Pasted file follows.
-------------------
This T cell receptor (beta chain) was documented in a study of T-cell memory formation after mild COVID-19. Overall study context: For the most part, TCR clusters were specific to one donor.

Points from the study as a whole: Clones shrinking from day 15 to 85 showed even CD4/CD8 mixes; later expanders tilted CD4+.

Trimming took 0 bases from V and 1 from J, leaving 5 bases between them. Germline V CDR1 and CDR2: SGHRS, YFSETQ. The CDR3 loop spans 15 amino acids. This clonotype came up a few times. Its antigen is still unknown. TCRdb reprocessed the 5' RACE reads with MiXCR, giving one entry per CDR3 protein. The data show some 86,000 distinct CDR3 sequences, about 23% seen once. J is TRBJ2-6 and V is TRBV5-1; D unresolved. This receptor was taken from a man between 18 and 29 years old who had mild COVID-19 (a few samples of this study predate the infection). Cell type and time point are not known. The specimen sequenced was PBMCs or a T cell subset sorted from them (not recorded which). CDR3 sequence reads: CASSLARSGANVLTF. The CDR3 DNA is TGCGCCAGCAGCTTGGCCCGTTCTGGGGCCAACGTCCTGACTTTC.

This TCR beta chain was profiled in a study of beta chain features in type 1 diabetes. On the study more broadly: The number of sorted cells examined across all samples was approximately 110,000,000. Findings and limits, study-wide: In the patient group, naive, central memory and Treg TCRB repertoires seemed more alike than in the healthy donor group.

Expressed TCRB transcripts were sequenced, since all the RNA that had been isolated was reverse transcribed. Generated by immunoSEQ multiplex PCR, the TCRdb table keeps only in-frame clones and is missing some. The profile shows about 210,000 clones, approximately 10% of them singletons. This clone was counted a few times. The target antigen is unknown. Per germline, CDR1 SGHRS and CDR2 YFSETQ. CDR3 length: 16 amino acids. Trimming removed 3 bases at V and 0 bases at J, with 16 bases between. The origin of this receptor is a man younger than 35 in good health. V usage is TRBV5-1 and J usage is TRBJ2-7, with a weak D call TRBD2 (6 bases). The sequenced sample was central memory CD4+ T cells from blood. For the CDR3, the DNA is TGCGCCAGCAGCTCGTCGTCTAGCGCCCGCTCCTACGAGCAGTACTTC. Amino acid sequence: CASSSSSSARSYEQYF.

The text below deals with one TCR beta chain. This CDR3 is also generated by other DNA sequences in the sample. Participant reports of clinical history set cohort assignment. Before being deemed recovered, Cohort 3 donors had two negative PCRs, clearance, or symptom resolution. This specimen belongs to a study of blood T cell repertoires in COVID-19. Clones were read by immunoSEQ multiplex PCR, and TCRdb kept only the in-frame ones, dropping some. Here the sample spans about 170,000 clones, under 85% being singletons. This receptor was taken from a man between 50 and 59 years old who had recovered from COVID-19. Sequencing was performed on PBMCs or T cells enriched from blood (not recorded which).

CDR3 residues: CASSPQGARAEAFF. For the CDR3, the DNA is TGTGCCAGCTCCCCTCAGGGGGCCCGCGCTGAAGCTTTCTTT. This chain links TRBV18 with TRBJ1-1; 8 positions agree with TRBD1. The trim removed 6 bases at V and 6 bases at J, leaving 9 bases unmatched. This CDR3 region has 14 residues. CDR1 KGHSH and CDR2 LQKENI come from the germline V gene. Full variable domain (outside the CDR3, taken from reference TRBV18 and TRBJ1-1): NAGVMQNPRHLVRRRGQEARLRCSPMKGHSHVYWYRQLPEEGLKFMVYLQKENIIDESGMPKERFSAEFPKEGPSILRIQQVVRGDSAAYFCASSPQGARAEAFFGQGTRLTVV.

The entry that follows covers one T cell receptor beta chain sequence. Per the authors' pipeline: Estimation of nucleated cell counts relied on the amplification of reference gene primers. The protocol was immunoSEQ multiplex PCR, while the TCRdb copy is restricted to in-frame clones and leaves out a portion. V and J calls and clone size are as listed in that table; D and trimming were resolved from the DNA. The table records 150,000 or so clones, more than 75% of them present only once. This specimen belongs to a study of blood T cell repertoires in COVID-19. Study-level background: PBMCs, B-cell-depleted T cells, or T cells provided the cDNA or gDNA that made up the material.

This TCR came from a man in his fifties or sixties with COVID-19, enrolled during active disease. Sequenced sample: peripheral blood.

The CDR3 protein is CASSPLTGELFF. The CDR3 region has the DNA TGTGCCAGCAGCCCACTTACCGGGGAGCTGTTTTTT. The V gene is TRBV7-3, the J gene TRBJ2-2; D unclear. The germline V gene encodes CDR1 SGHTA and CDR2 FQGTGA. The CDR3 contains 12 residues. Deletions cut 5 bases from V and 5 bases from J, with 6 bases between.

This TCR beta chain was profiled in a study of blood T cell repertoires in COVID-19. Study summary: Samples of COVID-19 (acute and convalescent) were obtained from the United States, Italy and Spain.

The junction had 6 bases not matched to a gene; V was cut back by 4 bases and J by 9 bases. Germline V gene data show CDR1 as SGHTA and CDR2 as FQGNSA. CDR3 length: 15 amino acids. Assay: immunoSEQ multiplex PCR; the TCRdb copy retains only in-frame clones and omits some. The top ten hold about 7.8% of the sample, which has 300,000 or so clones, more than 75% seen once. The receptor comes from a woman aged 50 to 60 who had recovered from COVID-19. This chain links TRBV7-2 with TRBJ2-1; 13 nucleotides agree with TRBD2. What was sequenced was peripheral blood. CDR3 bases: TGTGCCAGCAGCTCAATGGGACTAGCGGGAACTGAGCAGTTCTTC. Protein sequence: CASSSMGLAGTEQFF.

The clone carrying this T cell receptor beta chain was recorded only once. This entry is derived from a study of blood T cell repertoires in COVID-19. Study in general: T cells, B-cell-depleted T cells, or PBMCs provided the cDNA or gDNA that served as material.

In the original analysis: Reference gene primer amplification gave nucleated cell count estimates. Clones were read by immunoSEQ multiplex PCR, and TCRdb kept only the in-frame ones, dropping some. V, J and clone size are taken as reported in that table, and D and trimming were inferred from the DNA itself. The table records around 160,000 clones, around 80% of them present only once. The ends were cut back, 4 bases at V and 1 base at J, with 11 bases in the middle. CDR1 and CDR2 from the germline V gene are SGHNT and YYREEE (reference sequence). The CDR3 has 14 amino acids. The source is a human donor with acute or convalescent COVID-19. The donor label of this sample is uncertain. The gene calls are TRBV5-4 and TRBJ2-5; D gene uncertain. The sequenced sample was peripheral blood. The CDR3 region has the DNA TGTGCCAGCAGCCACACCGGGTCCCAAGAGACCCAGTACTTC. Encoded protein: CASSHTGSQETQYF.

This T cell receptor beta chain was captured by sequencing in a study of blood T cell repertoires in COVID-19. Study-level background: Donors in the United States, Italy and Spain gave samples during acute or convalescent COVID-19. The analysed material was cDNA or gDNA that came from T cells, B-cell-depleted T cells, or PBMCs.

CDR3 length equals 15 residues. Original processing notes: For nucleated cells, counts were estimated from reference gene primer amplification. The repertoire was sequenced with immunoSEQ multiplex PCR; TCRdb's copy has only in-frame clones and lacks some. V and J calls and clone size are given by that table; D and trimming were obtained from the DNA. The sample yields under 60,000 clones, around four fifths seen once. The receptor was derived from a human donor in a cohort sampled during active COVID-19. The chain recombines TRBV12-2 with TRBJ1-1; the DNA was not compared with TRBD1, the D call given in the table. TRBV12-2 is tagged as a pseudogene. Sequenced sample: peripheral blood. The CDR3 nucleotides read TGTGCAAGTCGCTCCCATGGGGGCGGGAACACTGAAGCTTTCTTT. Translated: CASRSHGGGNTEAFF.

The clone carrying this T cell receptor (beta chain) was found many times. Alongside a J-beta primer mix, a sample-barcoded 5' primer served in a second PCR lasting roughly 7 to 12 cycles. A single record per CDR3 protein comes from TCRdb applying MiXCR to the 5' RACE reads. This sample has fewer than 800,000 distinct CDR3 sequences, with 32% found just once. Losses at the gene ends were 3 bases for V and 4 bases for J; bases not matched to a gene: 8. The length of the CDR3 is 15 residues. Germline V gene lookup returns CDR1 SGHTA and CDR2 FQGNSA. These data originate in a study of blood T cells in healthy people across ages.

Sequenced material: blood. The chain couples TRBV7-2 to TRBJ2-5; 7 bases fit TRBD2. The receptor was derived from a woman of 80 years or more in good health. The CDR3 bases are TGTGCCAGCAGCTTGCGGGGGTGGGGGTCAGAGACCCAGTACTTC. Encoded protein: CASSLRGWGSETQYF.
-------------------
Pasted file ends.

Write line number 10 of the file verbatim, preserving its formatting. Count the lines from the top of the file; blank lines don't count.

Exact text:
The CDR3 protein is CASSPLTGELFF. The CDR3 region has the DNA TGTGCCAGCAGCCCACTTACCGGGGAGCTGTTTTTT. The V gene is TRBV7-3, the J gene TRBJ2-2; D unclear. The germline V gene encodes CDR1 SGHTA and CDR2 FQGTGA. The CDR3 contains 12 residues. Deletions cut 5 bases from V and 5 bases from J, with 6 bases between.